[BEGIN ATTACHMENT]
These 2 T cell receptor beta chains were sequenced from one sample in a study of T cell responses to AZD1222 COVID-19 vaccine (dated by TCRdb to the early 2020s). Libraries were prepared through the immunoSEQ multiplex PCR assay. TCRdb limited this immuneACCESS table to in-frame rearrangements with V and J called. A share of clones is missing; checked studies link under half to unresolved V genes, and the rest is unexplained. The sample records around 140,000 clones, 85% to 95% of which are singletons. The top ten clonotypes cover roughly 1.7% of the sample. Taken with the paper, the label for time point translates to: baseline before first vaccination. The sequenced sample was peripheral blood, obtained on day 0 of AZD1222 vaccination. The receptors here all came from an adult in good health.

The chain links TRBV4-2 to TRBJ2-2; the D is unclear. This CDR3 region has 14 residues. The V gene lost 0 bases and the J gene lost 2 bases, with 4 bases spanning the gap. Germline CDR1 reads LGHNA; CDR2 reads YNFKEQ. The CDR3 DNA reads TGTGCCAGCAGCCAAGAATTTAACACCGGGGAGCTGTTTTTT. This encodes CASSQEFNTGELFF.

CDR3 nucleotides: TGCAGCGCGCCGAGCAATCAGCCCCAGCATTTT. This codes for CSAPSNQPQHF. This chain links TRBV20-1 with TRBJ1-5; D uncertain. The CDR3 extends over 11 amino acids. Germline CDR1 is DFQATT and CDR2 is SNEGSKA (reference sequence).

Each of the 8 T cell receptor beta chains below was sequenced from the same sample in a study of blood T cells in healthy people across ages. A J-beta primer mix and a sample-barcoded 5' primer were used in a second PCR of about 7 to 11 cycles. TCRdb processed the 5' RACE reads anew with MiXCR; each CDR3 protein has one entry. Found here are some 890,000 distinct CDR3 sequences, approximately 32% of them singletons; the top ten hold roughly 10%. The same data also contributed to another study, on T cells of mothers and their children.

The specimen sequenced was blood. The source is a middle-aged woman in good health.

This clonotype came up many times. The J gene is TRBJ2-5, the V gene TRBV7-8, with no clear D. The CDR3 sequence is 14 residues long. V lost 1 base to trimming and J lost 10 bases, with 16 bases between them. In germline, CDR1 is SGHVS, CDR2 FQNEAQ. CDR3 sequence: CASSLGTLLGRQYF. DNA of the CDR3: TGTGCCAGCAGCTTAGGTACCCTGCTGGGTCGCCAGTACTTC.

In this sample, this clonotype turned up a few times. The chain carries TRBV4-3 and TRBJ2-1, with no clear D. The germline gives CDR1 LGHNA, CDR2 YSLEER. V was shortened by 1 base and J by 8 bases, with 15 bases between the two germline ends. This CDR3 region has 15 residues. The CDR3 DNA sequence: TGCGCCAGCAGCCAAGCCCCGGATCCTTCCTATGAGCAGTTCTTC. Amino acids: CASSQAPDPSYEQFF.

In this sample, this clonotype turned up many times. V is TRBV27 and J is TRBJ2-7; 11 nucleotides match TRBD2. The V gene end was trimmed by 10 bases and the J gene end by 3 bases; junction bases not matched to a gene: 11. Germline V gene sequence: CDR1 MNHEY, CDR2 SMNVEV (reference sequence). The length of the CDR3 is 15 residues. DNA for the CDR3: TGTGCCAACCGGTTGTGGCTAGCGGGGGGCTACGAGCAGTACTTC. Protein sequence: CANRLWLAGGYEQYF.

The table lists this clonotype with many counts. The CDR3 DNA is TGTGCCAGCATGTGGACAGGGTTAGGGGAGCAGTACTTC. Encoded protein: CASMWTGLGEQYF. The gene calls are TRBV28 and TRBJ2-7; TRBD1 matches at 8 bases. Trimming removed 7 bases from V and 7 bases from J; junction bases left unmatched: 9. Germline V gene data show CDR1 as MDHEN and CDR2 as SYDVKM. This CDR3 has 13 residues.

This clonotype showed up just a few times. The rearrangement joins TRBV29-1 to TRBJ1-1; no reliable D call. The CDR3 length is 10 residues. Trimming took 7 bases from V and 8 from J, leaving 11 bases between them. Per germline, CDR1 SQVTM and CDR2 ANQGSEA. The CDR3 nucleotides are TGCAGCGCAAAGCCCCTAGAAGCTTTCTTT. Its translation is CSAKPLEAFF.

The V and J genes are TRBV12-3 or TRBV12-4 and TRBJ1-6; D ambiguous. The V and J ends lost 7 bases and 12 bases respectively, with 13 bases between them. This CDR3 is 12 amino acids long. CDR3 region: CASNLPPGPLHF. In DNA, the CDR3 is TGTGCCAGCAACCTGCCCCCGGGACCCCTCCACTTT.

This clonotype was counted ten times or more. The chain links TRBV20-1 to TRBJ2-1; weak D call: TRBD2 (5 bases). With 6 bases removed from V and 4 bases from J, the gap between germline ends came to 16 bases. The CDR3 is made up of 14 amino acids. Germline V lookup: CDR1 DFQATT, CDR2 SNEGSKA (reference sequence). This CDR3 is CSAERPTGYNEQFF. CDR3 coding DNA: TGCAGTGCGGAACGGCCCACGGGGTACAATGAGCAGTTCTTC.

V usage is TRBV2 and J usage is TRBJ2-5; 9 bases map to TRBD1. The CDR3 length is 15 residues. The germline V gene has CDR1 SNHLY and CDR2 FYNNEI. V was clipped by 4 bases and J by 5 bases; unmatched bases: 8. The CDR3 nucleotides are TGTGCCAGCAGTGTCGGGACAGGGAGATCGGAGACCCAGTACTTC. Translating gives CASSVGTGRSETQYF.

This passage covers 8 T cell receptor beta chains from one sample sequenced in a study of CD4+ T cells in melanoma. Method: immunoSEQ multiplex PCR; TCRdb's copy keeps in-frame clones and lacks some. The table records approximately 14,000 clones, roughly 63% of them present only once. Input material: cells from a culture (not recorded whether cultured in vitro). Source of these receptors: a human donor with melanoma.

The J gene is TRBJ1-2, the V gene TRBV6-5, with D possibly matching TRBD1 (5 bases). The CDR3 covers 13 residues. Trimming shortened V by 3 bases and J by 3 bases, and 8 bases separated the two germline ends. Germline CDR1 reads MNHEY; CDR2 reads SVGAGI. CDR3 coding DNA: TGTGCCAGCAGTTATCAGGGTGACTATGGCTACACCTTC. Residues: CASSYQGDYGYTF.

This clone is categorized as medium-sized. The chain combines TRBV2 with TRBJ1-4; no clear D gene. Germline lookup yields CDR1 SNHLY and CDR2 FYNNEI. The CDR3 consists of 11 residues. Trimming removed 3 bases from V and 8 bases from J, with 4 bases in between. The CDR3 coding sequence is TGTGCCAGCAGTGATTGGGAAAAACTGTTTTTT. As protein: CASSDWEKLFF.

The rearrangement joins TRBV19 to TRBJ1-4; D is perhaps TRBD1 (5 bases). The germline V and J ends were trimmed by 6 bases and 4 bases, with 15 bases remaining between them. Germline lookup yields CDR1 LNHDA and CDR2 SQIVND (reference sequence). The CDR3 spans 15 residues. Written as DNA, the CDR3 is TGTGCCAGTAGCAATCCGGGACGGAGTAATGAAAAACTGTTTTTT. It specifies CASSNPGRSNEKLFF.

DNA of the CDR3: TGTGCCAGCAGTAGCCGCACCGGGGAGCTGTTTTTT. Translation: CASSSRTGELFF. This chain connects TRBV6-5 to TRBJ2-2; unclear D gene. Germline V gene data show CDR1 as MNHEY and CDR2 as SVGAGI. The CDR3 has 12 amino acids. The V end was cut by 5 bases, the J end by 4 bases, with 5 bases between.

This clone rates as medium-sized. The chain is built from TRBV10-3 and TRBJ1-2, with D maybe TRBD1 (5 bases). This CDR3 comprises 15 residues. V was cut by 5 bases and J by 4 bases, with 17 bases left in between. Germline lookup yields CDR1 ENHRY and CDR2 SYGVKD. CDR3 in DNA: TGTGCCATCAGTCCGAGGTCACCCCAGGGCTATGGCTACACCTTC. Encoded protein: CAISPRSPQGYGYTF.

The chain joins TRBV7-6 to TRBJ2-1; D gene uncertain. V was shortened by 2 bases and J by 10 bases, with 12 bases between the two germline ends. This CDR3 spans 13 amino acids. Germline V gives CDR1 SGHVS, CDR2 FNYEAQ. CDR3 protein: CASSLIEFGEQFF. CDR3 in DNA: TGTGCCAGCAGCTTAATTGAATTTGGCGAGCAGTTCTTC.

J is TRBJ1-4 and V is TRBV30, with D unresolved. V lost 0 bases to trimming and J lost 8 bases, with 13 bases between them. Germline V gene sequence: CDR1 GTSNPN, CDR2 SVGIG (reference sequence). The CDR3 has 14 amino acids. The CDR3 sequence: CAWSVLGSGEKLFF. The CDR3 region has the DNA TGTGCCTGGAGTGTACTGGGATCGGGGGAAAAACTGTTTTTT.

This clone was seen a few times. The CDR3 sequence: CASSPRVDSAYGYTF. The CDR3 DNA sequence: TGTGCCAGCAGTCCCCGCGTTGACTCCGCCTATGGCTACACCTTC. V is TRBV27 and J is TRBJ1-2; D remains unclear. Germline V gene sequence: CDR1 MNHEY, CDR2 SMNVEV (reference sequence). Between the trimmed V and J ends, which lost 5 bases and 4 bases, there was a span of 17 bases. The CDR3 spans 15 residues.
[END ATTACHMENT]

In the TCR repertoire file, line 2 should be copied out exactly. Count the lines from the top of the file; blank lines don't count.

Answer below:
The chain links TRBV4-2 to TRBJ2-2; the D is unclear. This CDR3 region has 14 residues. The V gene lost 0 bases and the J gene lost 2 bases, with 4 bases spanning the gap. Germline CDR1 reads LGHNA; CDR2 reads YNFKEQ. The CDR3 DNA reads TGTGCCAGCAGCCAAGAATTTAACACCGGGGAGCTGTTTTTT. This encodes CASSQEFNTGELFF.